The hotel I had identified on the internet - the Villa Senesouk Guesthouse ( was a good mid-range place, centrally located with all our pre-requisites and which cost A$30/night. 


Our hotel

Oh yes, and the management insisted that you remove your shoes when entering the premises.  This custom also applied in quite a few of the shops and galleries in town.  As soon as we dumped our gear into our room (including that backpack) we discovered that our mobile phone must have slipped out of Maria's pocket during our taxi ride from the airport.  Despite our best efforts management could not understand our concern and so we accepted the loss.  To be frank, despite fitting two different sim cards into the devil, one in Manila and another in HCM city, I could never seem to get the thing to work anyway.  I obviously need further training with my personal enemy.



                                                     Vat Sene Temple (opposite our hotel)



We quickly forgot about the loss as we strolled down the streets watching the Songkran antics going on.  The Mekong alongside the town was very low and one had a good 20m walk down the bank to the many tour boats and ferries now tied up for the off season.  The river was so low in fact as to expose several quite large sand bars in the middle.  I had heard in Phnom Penh that many locals believe that China up-stream has been hiving off much more than its fair entitlement for irrigation purposes causing the unusually low levels for this time of year.  Shades of our own Murray-Darling River crisis.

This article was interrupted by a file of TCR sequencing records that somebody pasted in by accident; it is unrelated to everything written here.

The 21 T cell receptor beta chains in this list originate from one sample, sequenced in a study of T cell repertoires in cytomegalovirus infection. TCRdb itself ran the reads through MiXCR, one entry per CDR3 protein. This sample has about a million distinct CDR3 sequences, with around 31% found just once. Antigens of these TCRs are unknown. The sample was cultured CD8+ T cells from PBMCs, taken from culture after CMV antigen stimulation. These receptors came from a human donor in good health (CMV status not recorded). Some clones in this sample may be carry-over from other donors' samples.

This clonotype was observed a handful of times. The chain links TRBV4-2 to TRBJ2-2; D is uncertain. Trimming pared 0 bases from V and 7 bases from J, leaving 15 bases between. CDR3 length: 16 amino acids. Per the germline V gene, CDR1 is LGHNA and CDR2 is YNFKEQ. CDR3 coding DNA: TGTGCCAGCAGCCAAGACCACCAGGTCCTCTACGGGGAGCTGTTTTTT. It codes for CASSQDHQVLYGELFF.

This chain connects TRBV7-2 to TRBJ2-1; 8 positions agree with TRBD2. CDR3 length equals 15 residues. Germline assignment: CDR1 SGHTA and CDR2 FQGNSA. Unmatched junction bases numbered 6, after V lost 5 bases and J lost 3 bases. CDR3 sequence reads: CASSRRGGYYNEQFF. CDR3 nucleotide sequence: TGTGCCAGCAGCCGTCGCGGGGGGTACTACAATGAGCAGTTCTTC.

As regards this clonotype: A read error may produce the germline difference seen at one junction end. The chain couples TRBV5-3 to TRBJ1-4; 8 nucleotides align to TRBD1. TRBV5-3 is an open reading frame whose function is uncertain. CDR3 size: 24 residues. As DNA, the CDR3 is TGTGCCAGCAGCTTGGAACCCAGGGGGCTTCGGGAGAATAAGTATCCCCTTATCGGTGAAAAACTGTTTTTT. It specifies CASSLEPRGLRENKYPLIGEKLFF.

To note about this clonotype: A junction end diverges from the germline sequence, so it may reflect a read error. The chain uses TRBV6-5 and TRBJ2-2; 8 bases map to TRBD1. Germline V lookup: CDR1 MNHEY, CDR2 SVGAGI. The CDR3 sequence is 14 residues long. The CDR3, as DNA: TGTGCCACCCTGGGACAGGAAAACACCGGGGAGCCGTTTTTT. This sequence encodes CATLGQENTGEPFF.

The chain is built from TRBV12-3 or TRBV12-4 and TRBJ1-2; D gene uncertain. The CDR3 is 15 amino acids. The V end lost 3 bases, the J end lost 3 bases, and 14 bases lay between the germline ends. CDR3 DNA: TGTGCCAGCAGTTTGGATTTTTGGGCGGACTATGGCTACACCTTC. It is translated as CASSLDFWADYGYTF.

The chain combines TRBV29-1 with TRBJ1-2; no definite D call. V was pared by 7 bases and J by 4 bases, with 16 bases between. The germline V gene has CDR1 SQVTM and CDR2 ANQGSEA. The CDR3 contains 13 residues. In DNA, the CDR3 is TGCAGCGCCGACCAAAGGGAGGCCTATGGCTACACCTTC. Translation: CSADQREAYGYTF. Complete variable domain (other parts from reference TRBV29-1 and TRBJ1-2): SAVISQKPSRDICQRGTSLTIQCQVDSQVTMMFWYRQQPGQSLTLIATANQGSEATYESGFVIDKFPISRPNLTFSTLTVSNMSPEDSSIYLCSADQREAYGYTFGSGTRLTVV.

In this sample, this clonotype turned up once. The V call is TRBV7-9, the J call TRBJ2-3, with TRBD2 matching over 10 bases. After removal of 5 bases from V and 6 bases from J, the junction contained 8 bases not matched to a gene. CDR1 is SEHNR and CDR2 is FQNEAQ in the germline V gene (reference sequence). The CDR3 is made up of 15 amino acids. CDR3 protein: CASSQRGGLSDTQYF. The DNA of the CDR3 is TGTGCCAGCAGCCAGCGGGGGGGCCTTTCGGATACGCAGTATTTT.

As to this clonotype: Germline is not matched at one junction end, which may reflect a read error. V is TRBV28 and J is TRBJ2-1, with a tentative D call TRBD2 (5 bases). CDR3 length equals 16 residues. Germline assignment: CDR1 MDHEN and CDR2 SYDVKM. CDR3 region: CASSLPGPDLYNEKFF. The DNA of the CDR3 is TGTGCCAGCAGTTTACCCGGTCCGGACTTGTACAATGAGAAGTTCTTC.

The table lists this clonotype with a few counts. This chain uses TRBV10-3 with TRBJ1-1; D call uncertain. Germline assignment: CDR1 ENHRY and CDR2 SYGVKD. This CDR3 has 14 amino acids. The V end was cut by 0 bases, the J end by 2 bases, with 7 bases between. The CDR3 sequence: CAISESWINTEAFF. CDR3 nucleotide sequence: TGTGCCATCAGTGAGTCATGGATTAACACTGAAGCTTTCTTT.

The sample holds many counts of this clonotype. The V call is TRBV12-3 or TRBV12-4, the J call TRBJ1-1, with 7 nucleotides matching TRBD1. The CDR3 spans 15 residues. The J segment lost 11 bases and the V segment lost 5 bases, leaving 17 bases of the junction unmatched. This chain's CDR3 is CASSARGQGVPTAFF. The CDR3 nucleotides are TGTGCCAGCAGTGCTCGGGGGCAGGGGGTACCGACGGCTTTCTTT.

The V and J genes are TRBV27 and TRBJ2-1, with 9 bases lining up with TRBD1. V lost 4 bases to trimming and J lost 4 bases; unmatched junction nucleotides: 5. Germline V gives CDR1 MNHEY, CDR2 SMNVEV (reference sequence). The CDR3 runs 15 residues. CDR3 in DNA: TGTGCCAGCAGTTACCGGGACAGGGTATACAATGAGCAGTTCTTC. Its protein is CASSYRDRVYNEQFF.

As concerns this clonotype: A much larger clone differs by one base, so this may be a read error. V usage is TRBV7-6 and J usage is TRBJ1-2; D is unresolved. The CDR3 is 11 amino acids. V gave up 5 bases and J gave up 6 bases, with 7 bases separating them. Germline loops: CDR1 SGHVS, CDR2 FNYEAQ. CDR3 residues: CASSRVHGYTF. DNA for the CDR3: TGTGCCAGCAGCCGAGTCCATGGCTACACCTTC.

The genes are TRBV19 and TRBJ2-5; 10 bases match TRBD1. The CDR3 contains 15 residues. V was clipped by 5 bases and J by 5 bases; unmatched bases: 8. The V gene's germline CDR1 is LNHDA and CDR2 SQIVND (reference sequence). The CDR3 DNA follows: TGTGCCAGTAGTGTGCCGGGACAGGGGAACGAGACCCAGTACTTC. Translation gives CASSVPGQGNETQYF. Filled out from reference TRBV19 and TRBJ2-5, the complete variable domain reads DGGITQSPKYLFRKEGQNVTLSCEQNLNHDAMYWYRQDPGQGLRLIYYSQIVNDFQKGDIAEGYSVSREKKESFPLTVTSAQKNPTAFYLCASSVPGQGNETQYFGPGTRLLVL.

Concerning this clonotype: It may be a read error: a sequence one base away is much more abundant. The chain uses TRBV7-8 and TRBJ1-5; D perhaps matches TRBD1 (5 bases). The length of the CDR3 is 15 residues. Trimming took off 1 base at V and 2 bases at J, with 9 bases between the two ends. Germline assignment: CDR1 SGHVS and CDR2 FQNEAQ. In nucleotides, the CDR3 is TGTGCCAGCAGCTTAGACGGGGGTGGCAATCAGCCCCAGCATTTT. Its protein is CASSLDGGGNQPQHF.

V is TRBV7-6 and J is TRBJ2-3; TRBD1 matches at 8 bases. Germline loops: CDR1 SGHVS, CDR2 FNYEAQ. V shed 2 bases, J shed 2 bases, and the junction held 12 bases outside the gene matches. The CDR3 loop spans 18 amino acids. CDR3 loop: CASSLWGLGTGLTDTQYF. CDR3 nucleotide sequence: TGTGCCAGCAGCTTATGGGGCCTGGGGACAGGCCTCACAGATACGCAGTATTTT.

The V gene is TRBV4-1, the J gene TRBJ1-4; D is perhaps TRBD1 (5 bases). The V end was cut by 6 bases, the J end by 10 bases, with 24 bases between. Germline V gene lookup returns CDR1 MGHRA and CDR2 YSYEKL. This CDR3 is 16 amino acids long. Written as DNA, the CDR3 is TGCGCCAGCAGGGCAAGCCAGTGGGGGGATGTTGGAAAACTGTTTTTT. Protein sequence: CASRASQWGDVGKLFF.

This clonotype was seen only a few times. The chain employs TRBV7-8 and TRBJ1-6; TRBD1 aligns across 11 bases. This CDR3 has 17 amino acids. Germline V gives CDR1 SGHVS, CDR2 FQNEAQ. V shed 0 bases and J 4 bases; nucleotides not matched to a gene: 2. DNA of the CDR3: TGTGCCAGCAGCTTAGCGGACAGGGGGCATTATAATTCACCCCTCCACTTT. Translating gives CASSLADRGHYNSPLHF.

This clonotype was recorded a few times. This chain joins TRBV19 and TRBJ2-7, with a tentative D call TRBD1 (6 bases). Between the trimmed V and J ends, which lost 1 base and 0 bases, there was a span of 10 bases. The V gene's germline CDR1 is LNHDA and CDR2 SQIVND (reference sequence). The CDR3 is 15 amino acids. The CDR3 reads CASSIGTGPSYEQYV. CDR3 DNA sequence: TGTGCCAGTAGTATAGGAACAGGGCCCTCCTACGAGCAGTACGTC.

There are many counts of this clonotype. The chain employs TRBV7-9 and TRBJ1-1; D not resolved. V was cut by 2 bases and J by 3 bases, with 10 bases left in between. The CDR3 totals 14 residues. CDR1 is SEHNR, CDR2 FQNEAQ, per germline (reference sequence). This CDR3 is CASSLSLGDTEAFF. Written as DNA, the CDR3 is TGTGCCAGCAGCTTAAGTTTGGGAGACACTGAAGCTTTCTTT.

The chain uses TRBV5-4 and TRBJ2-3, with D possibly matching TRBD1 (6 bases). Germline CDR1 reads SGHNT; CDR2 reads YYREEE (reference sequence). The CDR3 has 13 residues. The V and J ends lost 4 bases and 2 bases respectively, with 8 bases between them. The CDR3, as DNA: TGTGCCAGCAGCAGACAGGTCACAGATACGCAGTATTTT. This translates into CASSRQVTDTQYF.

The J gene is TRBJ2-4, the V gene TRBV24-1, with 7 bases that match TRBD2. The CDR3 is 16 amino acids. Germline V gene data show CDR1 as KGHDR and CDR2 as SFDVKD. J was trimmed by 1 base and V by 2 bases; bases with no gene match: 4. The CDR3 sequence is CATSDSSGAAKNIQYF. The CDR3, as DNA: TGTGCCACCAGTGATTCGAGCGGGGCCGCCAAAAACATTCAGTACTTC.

Mekong River in Luang Prabang




Khan River which flows through the town

However, by 1600hours the skies started to look threatening and we took shelter in a cafe just in time to witness a monsoonal downpour, the likes of which we had not experienced since leaving Darwin.  By 1630 hrs the town was blacked out and I stupidly went in search of an ATM from which to get some local currency. Being a public holiday the banks were closed.  Of course ATMs needed power to operate.  However, I did find a compliant one with a very forlorn British tourist standing guard over it because it had swallowed his credit card just prior to the blackout.....poor bastard eventually got some assistance from the local police.

Defeated I walked back to the cafe where I had left Maria and there by sheer good luck discovered that we had accidently propped at the only cafe/restaurant in town with its own generator and so we could not only continue to eat and drink there, but also pay by credit card as their EFTPOS machine could work....Halleluiah!   Most cafe menus in town listed both local and European dishes.

A most happy patron of Le Cafe Ban Vat Sene